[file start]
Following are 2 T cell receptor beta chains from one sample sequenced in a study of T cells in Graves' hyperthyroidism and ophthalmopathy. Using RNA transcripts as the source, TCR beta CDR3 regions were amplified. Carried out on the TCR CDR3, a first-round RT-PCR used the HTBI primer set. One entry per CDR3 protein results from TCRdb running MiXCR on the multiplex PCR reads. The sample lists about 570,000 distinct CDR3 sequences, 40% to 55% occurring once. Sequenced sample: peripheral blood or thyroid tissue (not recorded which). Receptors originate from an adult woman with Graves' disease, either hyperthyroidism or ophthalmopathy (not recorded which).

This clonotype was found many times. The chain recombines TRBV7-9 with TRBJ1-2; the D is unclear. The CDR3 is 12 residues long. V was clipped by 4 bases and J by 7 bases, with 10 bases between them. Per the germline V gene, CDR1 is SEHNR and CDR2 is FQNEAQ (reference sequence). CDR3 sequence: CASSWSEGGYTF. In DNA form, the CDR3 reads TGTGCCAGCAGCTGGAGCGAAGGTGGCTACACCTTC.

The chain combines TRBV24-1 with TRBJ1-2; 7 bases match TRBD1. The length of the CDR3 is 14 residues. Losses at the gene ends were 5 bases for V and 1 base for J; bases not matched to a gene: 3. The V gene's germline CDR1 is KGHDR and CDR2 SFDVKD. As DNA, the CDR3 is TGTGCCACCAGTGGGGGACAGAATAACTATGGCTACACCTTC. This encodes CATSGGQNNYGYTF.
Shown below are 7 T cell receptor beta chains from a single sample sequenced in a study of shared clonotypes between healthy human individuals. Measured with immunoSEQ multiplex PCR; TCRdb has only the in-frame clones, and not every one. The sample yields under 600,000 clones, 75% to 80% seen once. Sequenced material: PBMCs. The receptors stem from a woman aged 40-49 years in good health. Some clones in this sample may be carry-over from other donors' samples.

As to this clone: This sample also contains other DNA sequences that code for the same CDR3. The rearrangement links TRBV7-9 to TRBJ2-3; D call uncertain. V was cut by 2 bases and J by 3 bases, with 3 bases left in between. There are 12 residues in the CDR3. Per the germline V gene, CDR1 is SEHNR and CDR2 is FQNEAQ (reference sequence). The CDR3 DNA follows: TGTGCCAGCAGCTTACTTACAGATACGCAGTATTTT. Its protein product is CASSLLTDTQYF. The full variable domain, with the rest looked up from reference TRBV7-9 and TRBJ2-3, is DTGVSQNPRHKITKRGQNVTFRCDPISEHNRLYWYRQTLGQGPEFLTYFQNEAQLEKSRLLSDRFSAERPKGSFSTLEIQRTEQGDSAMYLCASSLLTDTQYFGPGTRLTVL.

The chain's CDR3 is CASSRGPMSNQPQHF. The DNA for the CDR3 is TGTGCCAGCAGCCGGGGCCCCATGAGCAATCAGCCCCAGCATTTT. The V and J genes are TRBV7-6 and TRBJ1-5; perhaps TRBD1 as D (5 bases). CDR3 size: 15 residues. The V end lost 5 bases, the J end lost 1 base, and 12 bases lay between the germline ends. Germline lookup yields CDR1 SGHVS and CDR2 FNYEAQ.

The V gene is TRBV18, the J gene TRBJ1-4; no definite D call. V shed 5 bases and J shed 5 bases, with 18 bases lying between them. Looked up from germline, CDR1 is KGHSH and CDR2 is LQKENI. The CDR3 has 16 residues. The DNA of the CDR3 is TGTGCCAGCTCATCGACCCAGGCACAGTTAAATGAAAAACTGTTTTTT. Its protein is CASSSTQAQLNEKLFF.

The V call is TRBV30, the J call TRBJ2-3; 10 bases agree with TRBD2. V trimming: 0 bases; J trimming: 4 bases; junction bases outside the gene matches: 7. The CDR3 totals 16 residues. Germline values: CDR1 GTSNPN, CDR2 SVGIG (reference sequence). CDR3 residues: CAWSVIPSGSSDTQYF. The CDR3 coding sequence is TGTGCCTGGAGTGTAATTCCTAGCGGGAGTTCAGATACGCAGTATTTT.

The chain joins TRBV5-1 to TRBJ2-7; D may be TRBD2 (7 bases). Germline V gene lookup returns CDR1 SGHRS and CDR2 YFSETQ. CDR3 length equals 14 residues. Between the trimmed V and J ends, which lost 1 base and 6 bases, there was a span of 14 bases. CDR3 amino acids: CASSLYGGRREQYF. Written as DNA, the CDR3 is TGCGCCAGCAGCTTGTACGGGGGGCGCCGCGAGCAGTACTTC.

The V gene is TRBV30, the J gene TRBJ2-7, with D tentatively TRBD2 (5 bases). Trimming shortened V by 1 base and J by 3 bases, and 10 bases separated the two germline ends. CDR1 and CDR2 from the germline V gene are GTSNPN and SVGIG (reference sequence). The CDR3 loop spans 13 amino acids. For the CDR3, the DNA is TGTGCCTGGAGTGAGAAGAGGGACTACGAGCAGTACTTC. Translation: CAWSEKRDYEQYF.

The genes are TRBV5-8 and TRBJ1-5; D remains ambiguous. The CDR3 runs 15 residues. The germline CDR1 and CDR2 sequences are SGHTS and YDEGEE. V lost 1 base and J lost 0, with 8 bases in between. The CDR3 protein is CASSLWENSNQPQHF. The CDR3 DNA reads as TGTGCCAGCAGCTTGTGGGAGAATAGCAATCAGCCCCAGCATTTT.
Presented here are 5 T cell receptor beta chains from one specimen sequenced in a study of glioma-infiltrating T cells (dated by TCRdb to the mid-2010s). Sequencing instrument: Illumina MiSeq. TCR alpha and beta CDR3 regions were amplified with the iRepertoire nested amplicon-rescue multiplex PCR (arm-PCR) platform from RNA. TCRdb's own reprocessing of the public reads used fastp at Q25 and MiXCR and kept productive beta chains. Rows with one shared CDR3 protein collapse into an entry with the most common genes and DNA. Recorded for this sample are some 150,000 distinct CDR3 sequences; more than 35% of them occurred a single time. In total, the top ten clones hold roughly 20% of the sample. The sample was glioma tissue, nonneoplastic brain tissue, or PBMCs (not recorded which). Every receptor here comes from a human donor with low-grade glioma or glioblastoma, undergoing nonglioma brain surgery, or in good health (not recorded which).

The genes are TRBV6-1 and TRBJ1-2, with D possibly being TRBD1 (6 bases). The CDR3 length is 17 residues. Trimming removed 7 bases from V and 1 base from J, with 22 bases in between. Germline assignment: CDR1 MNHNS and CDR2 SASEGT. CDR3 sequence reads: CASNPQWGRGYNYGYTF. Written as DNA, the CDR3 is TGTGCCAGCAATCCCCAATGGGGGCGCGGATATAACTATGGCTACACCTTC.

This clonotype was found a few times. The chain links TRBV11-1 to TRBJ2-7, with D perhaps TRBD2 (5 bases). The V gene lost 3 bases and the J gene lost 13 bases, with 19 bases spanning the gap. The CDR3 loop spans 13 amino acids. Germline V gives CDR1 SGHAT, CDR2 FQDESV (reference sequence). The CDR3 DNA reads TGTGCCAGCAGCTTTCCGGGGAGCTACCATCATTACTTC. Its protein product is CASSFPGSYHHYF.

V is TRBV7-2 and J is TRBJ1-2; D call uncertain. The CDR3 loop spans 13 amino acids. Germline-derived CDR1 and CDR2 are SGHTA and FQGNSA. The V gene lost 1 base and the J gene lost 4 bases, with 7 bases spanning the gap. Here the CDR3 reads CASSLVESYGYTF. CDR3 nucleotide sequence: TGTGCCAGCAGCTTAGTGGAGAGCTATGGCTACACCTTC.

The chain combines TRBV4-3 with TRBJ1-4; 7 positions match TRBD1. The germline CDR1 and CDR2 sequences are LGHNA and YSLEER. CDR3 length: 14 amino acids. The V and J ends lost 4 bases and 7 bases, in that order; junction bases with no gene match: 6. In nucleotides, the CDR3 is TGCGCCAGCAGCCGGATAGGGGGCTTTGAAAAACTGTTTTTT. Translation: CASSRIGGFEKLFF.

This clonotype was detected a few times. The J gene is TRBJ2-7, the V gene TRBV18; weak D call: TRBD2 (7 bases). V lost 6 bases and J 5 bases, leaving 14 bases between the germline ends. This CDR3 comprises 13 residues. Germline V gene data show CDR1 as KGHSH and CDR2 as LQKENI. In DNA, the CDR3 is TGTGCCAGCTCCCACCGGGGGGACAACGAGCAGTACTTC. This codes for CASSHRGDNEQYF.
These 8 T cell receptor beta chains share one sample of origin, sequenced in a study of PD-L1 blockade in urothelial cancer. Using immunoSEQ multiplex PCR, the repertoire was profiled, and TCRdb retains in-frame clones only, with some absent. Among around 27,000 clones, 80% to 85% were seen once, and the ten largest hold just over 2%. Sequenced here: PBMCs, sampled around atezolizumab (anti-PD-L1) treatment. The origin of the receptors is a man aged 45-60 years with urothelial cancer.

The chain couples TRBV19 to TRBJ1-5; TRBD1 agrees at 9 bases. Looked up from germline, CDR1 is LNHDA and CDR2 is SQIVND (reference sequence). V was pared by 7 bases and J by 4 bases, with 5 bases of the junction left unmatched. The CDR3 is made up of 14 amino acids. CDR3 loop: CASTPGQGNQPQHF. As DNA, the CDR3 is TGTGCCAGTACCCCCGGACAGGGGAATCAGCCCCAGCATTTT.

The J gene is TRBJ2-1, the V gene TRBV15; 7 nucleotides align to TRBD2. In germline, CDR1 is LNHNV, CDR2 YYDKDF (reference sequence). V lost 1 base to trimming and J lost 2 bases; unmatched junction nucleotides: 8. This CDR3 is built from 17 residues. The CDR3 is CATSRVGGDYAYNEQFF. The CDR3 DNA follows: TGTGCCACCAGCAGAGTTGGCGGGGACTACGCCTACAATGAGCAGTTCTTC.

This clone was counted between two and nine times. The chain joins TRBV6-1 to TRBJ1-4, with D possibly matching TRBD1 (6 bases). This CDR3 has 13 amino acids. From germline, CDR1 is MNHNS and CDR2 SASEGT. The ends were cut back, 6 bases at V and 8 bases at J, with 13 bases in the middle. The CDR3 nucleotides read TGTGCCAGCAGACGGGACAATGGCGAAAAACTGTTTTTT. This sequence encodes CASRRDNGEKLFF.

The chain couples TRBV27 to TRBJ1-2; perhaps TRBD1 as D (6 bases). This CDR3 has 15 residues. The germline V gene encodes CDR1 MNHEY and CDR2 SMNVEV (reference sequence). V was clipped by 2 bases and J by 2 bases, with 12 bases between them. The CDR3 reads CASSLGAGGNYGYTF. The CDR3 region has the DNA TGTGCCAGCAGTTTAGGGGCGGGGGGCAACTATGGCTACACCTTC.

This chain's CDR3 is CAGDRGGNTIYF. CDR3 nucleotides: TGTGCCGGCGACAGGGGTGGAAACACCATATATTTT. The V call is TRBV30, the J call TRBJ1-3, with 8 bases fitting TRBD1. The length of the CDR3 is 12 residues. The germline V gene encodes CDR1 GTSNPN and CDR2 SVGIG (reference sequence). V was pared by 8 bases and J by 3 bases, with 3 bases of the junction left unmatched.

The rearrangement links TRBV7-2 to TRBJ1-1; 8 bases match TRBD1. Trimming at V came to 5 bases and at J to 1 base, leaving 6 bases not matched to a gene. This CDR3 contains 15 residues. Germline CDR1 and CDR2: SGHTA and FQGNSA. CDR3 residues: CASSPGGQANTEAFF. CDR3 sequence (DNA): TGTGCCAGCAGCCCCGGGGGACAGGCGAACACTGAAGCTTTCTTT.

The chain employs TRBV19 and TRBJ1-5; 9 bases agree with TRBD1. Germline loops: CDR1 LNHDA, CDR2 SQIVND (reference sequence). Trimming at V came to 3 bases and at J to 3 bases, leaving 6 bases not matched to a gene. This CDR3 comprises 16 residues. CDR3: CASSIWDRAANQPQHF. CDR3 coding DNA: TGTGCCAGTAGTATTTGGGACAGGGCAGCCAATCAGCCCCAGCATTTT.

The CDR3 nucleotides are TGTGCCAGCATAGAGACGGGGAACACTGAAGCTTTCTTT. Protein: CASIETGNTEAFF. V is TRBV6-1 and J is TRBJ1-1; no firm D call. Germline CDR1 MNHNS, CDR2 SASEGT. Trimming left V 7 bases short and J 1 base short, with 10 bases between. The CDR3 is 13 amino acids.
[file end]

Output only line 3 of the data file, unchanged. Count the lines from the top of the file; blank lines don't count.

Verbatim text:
The chain combines TRBV24-1 with TRBJ1-2; 7 bases match TRBD1. The length of the CDR3 is 14 residues. Losses at the gene ends were 5 bases for V and 1 base for J; bases not matched to a gene: 3. The V gene's germline CDR1 is KGHDR and CDR2 SFDVKD. As DNA, the CDR3 is TGTGCCACCAGTGGGGGACAGAATAACTATGGCTACACCTTC. This encodes CATSGGQNNYGYTF.